What Michael Moore got wrong, an introduction.
On April 21st, American filmmaker Michael Moore released Planet of the Humans. Moore claims the film, introduced on the eve of Earth Day 2020, “dares to say what no one else will.” Due to its accessibility on Youtube, free of cost, it has spread like wildfire, having been viewed 7.5 million times at time of writing. The film sets out to debunk the “hidden secrets” of the green energy industry, and “expose” environmentalist leaders for their hidden intentions of amassing wealth.
At first glance, the film may appear revolutionary, but with careful observation, you realize Planet of the Humans is riddled with misconceptions. It attempts to divide the environmentalist community, claiming that the fight against climate change is “too little, too late.” Not only is this statement upsetting and misleading, it could also potentially set back the climate movement by decades and stall the transition to a more sustainable future.
This article addresses some of the science and technology based claims, leaving the conversation about Al Gore or Bill McKibben out. The environmentalism movement is more than a collection of individuals, and even if a fraction of the claims about them be true (they’re not), it would not matter.
To assess the validity of the claims made in this film, you must acknowledge its use of deceit. A lot of the content is outdated, which makes it invalid for serious conversation. While the majority of the interviews used in the film are suspiciously not dated at all, the information and videos that can be traced were mostly gathered over a decade ago.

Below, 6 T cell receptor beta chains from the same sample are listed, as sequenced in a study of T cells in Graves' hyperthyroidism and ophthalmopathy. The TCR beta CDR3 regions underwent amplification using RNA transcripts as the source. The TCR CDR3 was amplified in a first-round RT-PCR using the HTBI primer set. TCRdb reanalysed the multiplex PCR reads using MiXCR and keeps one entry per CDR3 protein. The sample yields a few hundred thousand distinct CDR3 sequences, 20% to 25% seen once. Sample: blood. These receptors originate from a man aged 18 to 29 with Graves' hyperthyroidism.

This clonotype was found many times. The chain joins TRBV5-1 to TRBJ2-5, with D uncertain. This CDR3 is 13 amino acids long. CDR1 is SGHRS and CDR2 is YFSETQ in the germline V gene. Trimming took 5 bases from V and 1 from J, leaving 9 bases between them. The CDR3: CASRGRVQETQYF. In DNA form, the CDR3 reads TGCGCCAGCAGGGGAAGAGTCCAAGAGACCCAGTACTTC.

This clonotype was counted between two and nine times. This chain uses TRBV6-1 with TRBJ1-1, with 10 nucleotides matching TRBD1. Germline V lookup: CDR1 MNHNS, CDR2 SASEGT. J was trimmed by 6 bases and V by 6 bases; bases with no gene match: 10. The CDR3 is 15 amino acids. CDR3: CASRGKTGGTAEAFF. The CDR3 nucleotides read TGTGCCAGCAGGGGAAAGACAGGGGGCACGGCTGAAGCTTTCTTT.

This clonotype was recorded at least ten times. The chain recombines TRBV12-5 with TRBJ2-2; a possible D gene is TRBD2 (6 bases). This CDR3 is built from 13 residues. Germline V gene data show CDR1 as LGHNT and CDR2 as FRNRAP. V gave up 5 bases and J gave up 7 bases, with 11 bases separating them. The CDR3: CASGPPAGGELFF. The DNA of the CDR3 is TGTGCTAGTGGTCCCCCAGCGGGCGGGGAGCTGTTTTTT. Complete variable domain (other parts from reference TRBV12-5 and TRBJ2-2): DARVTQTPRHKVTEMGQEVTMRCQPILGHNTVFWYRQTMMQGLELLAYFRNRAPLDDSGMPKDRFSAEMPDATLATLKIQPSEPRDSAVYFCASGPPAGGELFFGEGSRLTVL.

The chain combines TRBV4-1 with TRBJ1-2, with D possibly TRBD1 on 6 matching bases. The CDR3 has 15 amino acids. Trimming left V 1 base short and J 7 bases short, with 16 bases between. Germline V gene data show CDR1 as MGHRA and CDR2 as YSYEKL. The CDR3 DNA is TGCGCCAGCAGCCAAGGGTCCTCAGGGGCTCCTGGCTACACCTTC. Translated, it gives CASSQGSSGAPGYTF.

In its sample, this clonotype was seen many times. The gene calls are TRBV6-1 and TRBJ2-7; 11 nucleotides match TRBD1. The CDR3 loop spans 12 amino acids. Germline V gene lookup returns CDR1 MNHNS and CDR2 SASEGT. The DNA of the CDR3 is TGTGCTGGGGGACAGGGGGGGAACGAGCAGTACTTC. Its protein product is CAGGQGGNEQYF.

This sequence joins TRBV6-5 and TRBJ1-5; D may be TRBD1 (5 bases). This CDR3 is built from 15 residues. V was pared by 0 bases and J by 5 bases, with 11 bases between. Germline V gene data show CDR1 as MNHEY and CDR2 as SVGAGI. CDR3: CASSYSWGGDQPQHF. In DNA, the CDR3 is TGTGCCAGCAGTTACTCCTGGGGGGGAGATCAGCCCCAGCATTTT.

The most striking example is when Jeff Gibbs, the director of the film, tours Cedar Street Solar Array, a small solar farm in Lansing, Michigan. Upon asking how many homes the solar farm could power, an official states about 10.
In the film the official states that the efficiency, (how much solar energy is converted into electricity,) of the Cedar Street Solar Array panels is just below 8%, unsurprising given that its technology is from 20081. While this efficiency rate may have been the limit back then, data shows that solar energy has since become significantly advanced. Today, the Ontario Ministry of Agriculture, Food and Rural Affairs states that single-crystal cells, the “most common and widely available photovoltaic cell” (a photovoltaic cell is the most basic subunit of a solar panel), have an experimental efficiency of 25% and a field efficiency of 16%2.
Many of the clips used were recorded in the era of less affordable and accessible green energy. Today, solar and wind have emerged as the cheapest sources of energy for two-thirds of the world’s population according to Bloomberg media3. In 2009, the cost of solar panel installation was approximately $8.50 per watt. By 2019, this had dropped 65% to just $2.96 per watt, representing years of solar rising in efficiency and declining in price. This outdated video is misleading. What may have been true of renewable energy over a decade ago, is false now4.